((Article 38 (1) UCC). Application for AEO status is open to all economic operators established within the customs territory of the EU and meets the criteria as set in Article 39. Article 5 (5) UCC defines an economic operator as "a person who in the course of his or her business, is involved in activities covered by customs legislation".
In accordance with Article 5 (4) UCC, the definition of a 'person' is:
• a natural person;
• a legal person;
• where the possibility is provided for under the rules in force, an association of persons recognised as having the legal capacity to perform legal acts but lacking the legal status of a legal person.
Whoever carries out customs related activities in EU can apply for AEO status irrespective of the size of their business. These include inter alia manufacturers, importers, exporters, brokers, carriers, consolidators, intermediaries, ports, airports, terminal operators, integrated operators, warehouses and distributors.
The following categories of traders can apply:
• Manufacturers - ensure a safe and secure manufacturing process for their products and supply of those products to their clients.
• Exporters - the person on whose behalf the export declaration is made and who is the owner of the goods or has similar right of disposal over them at the time the declaration is accepted. For persons established outside the Community, the exporter shall be considered to be the contracting party established in the Community.
• Freight forwarders - organising the transport of goods on behalf of an exporter, importer or other party
• Warehouse keepers or other storage facility operators - a person authorised to operate a customs warehouse.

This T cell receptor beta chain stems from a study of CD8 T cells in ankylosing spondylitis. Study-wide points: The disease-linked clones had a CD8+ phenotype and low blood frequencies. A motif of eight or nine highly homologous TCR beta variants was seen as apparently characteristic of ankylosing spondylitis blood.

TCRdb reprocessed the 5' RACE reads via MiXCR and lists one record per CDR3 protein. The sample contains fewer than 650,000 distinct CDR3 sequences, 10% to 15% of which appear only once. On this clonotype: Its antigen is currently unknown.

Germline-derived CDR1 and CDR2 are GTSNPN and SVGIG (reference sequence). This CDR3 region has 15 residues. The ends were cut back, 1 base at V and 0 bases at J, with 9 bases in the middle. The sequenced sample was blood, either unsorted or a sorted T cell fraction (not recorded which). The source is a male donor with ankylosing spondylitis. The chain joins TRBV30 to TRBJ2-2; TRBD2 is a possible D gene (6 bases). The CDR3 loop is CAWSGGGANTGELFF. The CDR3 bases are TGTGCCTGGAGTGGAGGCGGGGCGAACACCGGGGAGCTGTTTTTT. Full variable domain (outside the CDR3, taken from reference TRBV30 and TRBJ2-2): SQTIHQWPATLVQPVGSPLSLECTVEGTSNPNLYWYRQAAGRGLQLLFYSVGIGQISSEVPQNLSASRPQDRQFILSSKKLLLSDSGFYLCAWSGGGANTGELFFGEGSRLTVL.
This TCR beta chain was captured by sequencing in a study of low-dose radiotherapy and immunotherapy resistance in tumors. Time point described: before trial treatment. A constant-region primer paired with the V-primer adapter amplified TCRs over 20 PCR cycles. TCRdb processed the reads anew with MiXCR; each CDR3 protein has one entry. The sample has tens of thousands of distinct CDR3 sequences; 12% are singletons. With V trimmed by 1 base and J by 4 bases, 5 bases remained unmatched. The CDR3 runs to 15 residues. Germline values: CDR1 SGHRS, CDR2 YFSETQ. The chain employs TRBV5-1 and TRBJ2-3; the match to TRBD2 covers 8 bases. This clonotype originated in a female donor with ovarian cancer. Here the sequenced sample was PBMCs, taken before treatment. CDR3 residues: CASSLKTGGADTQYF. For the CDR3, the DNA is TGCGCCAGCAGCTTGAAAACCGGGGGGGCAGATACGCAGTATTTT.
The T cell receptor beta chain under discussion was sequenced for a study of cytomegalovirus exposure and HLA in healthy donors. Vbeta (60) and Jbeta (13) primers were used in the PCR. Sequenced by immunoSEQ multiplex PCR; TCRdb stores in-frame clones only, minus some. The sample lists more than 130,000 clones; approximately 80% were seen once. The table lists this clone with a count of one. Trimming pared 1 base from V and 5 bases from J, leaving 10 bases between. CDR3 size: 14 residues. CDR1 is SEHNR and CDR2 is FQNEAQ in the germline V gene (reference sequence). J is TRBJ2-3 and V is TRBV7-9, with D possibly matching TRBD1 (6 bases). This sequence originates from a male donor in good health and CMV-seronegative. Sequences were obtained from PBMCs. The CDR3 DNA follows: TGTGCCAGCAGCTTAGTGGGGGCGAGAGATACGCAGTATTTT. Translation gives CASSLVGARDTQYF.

• Customs agents or representatives - a customs representative acting on behalf of a person who is involved in customs related business activities (direct representative) or in his own name (indirect representative).
• Carriers - person who actually transports the goods or is in charge of or responsible for the operation of the means of transport.
• Importers - an operator on whose behalf an import declaration is made and who at the time the declaration was accepted is the owner/consignee of non-community goods or if not the owner is responsible for the control of the goods.
On the basis of the definition where an economic operator has to be involved in an economic activity covered by customs legislation, the following would not be able to apply;
• An EU based supplier who distributes only goods already in free circulation to an EU based economic operator
• A transport operator that moves only goods in free circulation and which are not under any other customs procedure within the customs territory of the Union
• A manufacturer producing goods only for the EU internal market and using raw materials already in free circulation
• A consultant who only provides opinion in customs matters.
On the other hand, a manufacturer who produces goods to be exported can apply for an AEO authorisation even if the export formalities are performed by another person.
For more in-depth explanations of the above, please consult the AEO Guidelines.
The regulation introducing the AEO programme states that "the customs authorities shall take due account of the specific characteristics of economic operators, in particular of small and medium-sized companies."
The conditions and criteria for AEO authorisation relevant to each category of business will apply to all businesses regardless of their size. However, the means to achieve compliance will vary and be in direct relation to the size and complexity of the business, type of goods handled etc.
Applying for AEO status
It is advisable to contact the Customs Department of Malta for further information, before you submit the Self Assessment Questionnaire (SAQ)
eLearning course on AEO
Further information in the form of a short eLearning tool is available to download from the European Commission website
Click here to learn more about the Authorised Economic Operator Program